Puppies beat out young wolves in one important skill
There are some tricks you just can’t teach a baby wolf.
Man’s best friend is more than just a saying—it’s grounded in scientific truth. At least that’s what a study published earlier this month discovered when comparing how dog puppies and human-raised wolf puppies interact with people.
The study, published in Current Biology, found dog puppies are more attracted to humans, read human gestures like pointing more skillfully, and make more eye contact with humans than their close relatives, wolves, even when the wolf pups were reared by humans nearly from birth.
It’s the largest study thus far to investigate the domestication hypothesis, which posits that dogs’ ability to understand human communication is a product of generations of domestication, rather than training completed by one canine in a single lifetime.
“We already know that dogs have really strong social skills when it comes to cooperating with humans specifically,” said Hannah Salomons, lead author of the study and a doctoral student at Duke University’s department of evolutionary anthropology. “But the question was still out on whether this was something they inherited from their common ancestor with wolves, or something that developed when they were going through the process of domestication.”
To uncover the answers, Salomons and her team spent six years testing over 80 furry friends on a range of cognitive tests designed to measure temperament, memory, and social skills. All pups were between the ages of five and 18 weeks old, with most falling in the eight-week range.
Salomons partnered with two organizations to obtain her fluffy subjects. The first was Canine Companions for Independence, a national organization that breeds assistance dogs. These doggos, all retrievers, had minimal human interaction during their first eight weeks of scampering. Instead, they spent most of their time with their fellow littermates and birth mother.
The second organization was the Minnesota-based Wildlife Science Center, which raises orphaned wolves and occasionally breeds them for educational programs. Unlike their domesticated counterparts, the wolf puppies spent 12 to 24 hours a day in human care from about 10 days after birth up to and throughout the testing period. Caretakers hand-fed the baby wolves and even slept with them outside on mattresses.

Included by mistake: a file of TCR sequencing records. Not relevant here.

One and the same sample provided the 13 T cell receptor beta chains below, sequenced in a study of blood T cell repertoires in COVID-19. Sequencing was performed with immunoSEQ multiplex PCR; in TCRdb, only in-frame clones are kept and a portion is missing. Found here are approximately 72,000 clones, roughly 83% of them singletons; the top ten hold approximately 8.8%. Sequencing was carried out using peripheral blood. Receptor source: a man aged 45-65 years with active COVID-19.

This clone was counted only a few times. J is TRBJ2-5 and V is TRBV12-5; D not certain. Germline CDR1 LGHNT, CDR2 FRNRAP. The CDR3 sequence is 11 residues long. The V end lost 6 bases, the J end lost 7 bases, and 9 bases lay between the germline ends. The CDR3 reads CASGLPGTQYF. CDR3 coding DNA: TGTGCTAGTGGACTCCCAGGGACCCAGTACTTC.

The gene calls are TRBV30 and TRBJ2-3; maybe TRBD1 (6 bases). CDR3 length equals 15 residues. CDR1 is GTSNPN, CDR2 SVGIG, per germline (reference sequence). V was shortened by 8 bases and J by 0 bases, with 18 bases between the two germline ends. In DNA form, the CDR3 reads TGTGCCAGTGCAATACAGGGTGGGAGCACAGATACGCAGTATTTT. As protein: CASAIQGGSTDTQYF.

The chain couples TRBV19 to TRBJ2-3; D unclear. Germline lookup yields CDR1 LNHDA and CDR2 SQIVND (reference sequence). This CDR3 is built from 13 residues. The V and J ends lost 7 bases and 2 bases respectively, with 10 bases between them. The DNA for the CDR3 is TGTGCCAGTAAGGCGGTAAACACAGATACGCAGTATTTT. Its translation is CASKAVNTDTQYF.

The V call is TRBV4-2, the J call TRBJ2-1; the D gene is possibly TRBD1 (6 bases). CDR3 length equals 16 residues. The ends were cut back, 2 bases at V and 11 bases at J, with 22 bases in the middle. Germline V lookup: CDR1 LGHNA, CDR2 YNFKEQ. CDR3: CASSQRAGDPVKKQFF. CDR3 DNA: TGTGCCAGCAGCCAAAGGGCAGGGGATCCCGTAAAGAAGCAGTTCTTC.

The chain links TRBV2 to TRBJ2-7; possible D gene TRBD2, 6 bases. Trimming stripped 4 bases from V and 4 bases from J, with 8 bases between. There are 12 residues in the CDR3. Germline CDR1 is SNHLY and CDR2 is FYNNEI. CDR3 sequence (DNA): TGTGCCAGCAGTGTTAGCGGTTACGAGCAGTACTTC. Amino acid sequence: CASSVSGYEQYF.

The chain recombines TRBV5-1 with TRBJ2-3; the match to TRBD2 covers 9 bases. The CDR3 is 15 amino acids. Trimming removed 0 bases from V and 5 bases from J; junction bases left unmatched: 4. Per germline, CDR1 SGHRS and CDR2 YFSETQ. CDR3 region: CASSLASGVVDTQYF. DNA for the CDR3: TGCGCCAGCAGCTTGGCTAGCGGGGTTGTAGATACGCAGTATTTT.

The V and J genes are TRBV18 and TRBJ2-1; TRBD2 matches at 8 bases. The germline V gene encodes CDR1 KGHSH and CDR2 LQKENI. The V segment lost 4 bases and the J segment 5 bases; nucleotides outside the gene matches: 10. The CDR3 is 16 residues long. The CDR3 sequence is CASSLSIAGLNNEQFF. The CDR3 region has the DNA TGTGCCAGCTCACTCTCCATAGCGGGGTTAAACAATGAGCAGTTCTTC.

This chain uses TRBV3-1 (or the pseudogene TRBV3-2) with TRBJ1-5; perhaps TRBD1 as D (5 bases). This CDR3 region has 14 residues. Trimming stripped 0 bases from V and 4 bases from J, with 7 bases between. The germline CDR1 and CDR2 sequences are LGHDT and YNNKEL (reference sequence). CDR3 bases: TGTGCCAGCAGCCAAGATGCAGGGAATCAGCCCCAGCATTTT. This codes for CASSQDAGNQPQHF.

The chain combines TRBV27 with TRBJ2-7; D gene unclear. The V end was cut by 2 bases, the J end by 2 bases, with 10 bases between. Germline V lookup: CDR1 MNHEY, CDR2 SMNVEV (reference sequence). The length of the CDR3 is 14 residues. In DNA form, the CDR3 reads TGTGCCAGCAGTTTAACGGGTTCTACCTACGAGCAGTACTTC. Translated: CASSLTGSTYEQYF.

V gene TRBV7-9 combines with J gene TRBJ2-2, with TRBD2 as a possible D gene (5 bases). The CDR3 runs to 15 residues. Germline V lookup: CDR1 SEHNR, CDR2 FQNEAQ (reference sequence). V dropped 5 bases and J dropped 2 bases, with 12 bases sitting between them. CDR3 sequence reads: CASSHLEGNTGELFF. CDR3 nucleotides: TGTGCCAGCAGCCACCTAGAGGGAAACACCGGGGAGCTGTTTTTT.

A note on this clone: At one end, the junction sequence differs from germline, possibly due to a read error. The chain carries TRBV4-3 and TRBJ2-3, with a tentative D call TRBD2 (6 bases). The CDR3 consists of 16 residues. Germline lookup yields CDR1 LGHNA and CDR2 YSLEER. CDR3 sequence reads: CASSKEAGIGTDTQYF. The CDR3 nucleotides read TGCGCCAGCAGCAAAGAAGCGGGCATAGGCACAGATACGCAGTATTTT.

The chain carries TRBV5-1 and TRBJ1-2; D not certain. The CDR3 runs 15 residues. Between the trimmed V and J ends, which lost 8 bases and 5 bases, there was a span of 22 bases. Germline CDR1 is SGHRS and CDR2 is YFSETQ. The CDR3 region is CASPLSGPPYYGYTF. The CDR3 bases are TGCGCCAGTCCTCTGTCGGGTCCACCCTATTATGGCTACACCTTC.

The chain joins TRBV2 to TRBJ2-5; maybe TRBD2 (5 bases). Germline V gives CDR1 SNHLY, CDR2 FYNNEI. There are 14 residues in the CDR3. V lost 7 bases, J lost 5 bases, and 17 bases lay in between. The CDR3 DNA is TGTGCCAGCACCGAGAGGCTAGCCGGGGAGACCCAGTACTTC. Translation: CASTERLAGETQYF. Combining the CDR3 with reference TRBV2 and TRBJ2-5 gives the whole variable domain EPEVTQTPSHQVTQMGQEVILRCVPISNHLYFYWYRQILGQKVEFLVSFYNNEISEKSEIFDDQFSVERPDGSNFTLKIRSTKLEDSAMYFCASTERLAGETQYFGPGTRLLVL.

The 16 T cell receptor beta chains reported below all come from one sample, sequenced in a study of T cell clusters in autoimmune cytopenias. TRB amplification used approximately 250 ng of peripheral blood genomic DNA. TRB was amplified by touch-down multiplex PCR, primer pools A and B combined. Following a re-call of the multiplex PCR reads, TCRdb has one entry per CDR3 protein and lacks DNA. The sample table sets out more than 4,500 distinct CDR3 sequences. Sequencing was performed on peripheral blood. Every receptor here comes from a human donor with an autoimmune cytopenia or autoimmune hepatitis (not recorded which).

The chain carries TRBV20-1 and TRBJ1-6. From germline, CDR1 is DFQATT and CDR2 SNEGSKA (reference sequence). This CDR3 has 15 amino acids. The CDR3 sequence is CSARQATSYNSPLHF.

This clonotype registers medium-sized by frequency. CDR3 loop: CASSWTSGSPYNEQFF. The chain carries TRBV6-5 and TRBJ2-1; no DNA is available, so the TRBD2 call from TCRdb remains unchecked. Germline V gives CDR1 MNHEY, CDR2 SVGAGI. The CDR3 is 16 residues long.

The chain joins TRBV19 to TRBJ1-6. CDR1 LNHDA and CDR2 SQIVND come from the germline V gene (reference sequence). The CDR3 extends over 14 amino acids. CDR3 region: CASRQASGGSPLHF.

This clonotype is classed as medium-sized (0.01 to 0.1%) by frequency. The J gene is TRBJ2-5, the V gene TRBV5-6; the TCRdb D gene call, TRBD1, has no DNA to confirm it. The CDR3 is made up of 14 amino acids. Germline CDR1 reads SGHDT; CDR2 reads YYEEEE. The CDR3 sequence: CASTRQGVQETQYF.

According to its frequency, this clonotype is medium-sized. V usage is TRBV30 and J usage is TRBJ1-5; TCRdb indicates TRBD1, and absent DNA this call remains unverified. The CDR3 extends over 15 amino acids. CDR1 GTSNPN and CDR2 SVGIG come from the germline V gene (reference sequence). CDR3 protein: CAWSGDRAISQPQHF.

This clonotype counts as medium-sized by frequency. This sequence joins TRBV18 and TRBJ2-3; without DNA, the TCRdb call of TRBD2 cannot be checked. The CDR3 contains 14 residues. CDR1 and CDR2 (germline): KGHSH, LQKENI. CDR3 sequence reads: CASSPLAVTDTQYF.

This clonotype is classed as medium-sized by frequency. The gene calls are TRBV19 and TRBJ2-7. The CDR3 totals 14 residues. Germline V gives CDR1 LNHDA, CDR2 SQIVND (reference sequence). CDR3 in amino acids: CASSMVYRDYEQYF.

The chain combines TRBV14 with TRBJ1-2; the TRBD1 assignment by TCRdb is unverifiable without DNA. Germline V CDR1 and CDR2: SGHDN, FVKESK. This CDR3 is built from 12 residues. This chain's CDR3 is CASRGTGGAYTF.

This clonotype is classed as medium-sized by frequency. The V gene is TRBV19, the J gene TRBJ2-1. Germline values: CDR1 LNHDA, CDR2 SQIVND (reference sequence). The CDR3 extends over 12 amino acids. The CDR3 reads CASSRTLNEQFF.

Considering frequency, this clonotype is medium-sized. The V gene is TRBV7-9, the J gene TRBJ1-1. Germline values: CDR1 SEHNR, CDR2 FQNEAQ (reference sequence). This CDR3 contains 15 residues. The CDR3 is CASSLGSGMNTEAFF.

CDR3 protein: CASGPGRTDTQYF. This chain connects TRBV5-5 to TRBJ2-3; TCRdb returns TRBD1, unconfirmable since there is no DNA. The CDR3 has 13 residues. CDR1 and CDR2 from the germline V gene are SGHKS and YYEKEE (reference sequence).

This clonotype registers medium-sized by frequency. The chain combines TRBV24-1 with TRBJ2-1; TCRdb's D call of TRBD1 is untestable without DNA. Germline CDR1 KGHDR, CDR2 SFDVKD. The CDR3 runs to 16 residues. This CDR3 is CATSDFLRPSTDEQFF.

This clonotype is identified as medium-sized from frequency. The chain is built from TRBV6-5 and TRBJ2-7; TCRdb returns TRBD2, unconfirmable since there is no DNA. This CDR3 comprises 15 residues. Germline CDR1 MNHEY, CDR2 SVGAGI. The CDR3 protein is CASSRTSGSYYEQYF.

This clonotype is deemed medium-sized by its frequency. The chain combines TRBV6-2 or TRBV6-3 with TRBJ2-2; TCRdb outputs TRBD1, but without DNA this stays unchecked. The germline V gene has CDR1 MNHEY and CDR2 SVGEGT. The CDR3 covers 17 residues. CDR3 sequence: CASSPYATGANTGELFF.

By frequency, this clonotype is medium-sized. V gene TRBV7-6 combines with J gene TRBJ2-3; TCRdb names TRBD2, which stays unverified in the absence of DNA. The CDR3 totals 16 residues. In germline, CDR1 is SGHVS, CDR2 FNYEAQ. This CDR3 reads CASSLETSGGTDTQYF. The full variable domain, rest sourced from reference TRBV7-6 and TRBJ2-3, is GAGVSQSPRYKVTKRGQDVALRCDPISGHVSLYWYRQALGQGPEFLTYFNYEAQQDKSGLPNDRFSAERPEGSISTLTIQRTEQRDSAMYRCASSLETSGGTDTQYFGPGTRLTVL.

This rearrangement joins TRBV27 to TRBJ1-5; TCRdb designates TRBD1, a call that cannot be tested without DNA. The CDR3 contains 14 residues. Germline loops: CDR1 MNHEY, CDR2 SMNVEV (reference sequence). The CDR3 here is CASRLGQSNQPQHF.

“We wanted to raise the wolves with more human interaction than the dogs,” Salomons said. “So that if [social skills] were learned, the wolves would have every opportunity to learn that.”
Even so, the study found that domesticated pups were over 30 times more likely to approach a stranger and five times more likely to approach a familiar human. Further, this measurement is most likely an underestimate, since many wolves were dismissed from the study for being uncooperative.
“A lot of the wolf puppies were so shy with people that we weren’t even able to test them,” Salomons said. “They would just cry or bark at the gate and try to escape.”
Another test had experimenters hide food in one of two bowls and then point at the one harboring the tasty treats. After being released, dog pups were two times more likely than wolf pups to choose the bowl the experimenter was pointing at.
When experimenters placed an unfamiliar object, like a plastic teddy bear, next to the hidden kibbles instead of gesturing, dogs were still 2.5 times more likely to approach the correct bowl. They also were more likely to make eye contact with the experimenter. However, if the object was familiar, meaning it came from their playpen, dogs and wolves approached it about the same amount.
Additionally, when it came to memory tests, like remembering which bowl food was placed in, dogs and wolves performed the same.
The study concluded that, together, these results support the idea that as human foragers became more sedentary, they selected wolves that were more friendly and cooperative, generation after generation. Over time, then, domestication changed dog’s social cognition in a way that they were better able to communicate with humans.
“From an evolutionary perspective, this is really exciting because we find out about how domestication affects the social development of an animal’s mind,” Salomons said. “We’re also hoping that the results of our research can help us see whether any of these tests are predictive of which puppies will grow up to be the most successful assistance dogs.”
More research is needed to determine how dogs build on these innate skills over the course of their lifetime. Salomons also hopes that future research could uncover clues on how we can more efficiently train dogs to communicate with us.